Namibia: CCF Embarks Upon Breeding Programme

by Nov 12, 2010Wildlife News

After several years of looking for new Kangal dog bloodlines to increase its breeding programme, the Cheetah Conservation Fund (CCF) recently welcomed two Kangal puppies donated by Anne Hupel from Bonnie Blue Flag Kangals in France.

The two puppies, Firat (male) and Feliz (female), were transported from France to Namibia by Patrick Couzinet, a French CCF supporter and an active member of Leadership for Conservation in Africa, of which CCF is also a member.

The puppies provide new bloodlines for CCF’s successful Livestock Guarding Dog Programme and will grow up in CCF’s goat kraal. The foundation is one of the few places in the world using this rare breed of dogs for what they were bred to do, for the past 5 000 years in Turkey protect livestock from predators, like the Anatolian Shepherd – a breed more commonly used in other countries for the same purpose and that has been a part of CCF’s programme for over 15 years.

“Kangals and Anatolians are very intelligent breeds of dogs; we are very excited that the recent puppy donations will give us a greater opportunity to work with even more Namibian farmers through our Livestock Guarding Dog Programme,” said CCF Founder and Executive Director, Dr. Laurie Marker.

The puppies have joined female Kangal Aleya, who arrived at CCF in September through the generosity of German breeder Kristina Peez of Sivas Guardian Angels and CCF’s resident breeding females, Cazgir from the SPOTS Foundation in the Netherlands and Hediye from Turkmen Kangal Dogs.

All four puppies will be used for breeding. Having Firat, the male, will allow CCF to use natural breeding with its Kangal females. Meanwhile CCF will continue to conduct artificial insemination (AI) to increase the bloodlines of this breed with sperm donated to CCF last year by Turkmen Kangal Dogs from the US. CCF’s first successful AI was performed on an Anatolian Shepherd with sperm donated by Rare Breeds Ranch and ICSB Grass Valley, also from the US. The three female puppies born in August will also be used for breeding.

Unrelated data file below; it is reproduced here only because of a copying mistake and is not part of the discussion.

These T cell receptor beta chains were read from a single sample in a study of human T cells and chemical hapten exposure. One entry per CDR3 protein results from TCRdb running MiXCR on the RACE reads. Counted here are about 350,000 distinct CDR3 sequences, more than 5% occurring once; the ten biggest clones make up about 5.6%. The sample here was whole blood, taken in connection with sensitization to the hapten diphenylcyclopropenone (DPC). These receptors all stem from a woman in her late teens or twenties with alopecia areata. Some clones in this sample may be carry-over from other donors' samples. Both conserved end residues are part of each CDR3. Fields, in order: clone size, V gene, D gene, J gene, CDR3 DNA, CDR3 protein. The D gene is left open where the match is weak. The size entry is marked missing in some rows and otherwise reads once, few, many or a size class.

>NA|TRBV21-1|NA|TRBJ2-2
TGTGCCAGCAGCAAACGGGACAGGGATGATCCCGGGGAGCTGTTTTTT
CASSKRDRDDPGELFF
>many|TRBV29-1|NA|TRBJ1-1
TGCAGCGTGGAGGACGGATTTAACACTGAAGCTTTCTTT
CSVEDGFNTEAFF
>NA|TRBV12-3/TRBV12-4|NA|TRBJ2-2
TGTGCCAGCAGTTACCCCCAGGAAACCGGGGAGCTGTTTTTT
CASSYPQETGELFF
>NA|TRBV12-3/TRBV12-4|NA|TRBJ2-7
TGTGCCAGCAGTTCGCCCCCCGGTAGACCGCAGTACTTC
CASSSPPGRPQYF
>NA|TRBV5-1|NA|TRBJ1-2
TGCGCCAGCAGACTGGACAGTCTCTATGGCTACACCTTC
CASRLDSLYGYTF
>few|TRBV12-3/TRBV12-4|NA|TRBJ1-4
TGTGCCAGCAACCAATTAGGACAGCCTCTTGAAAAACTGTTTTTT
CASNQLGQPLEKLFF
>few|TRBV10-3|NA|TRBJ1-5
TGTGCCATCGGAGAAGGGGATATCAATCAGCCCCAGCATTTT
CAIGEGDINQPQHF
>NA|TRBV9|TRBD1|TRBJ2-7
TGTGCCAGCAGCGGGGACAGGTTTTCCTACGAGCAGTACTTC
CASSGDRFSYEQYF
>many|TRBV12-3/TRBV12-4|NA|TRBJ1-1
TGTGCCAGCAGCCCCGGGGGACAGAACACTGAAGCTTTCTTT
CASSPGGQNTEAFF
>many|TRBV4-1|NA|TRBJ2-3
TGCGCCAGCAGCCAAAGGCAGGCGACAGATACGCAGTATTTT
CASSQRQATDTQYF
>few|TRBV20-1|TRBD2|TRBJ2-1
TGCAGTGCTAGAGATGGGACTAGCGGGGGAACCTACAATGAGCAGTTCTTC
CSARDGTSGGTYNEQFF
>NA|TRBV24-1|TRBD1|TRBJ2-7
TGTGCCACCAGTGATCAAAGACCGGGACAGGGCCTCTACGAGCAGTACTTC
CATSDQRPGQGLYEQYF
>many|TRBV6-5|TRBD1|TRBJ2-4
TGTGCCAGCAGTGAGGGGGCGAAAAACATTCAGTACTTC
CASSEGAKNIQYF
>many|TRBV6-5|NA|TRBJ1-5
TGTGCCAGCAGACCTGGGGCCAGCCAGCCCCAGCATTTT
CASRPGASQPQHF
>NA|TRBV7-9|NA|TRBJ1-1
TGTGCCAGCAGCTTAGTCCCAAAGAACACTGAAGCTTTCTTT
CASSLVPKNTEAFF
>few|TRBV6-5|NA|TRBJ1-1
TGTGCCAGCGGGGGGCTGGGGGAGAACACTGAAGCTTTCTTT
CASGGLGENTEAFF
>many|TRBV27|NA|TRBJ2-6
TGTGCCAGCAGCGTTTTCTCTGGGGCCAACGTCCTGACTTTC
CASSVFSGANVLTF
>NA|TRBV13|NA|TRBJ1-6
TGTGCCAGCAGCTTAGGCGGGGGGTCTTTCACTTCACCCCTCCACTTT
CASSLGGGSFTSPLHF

The Livestock Guarding Dog Programme was developed in 1994, to breed livestock guarding dogs specifically for the protection of sheep and goat flocks when they are grazing out in the veld and vulnerable to predator attacks.

To date, CCF has placed more than 375 Livestock Guarding Dogs with commercial and communal farmers.

The programme is open to any Namibian farmer. From the initial application, CCF conducts farm visits and assesses the conditions that the dog will be living under. Once approved, the farmers are invited to Puppy Day at CCF, where they attend courses on caring for the dogs. CCF follows up with the farmers several times during the course of the first year and once a year after that, to make sure that the dog is in good health and behaving correctly and that the farmer is happy with the dog. In addition, during the visits CCF provides any necessary advice to the farmers, as well as basic medical care such as de-worming and vaccinations, free of charge.

To apply for one of CCF’s Livestock Guarding Dog, please contact CCF at (067) 306 225.